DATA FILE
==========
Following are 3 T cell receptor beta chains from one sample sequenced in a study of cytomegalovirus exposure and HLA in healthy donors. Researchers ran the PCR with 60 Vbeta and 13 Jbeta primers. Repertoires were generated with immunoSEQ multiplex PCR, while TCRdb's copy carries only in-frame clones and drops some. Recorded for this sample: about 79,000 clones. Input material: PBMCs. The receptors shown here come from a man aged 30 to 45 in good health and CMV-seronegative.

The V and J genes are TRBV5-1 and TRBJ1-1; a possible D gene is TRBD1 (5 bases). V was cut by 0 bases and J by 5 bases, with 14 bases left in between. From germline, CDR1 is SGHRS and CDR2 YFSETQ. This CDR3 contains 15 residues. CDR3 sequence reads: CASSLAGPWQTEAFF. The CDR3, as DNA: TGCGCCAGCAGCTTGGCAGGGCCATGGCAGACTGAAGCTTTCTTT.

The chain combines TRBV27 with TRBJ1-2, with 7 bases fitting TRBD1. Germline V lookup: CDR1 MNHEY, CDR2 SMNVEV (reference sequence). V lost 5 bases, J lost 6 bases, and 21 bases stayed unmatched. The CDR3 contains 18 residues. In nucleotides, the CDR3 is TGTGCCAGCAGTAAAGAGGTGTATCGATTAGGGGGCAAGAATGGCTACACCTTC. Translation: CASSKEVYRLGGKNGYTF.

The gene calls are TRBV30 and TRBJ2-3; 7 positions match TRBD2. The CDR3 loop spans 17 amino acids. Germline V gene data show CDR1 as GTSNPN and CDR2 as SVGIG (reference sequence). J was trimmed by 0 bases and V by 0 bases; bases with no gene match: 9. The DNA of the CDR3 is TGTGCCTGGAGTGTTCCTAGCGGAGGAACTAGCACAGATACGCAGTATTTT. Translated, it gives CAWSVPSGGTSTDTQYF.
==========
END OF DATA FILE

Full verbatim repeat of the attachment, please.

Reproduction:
Following are 3 T cell receptor beta chains from one sample sequenced in a study of cytomegalovirus exposure and HLA in healthy donors. Researchers ran the PCR with 60 Vbeta and 13 Jbeta primers. Repertoires were generated with immunoSEQ multiplex PCR, while TCRdb's copy carries only in-frame clones and drops some. Recorded for this sample: about 79,000 clones. Input material: PBMCs. The receptors shown here come from a man aged 30 to 45 in good health and CMV-seronegative.

The V and J genes are TRBV5-1 and TRBJ1-1; a possible D gene is TRBD1 (5 bases). V was cut by 0 bases and J by 5 bases, with 14 bases left in between. From germline, CDR1 is SGHRS and CDR2 YFSETQ. This CDR3 contains 15 residues. CDR3 sequence reads: CASSLAGPWQTEAFF. The CDR3, as DNA: TGCGCCAGCAGCTTGGCAGGGCCATGGCAGACTGAAGCTTTCTTT.

The chain combines TRBV27 with TRBJ1-2, with 7 bases fitting TRBD1. Germline V lookup: CDR1 MNHEY, CDR2 SMNVEV (reference sequence). V lost 5 bases, J lost 6 bases, and 21 bases stayed unmatched. The CDR3 contains 18 residues. In nucleotides, the CDR3 is TGTGCCAGCAGTAAAGAGGTGTATCGATTAGGGGGCAAGAATGGCTACACCTTC. Translation: CASSKEVYRLGGKNGYTF.

The gene calls are TRBV30 and TRBJ2-3; 7 positions match TRBD2. The CDR3 loop spans 17 amino acids. Germline V gene data show CDR1 as GTSNPN and CDR2 as SVGIG (reference sequence). J was trimmed by 0 bases and V by 0 bases; bases with no gene match: 9. The DNA of the CDR3 is TGTGCCTGGAGTGTTCCTAGCGGAGGAACTAGCACAGATACGCAGTATTTT. Translated, it gives CAWSVPSGGTSTDTQYF.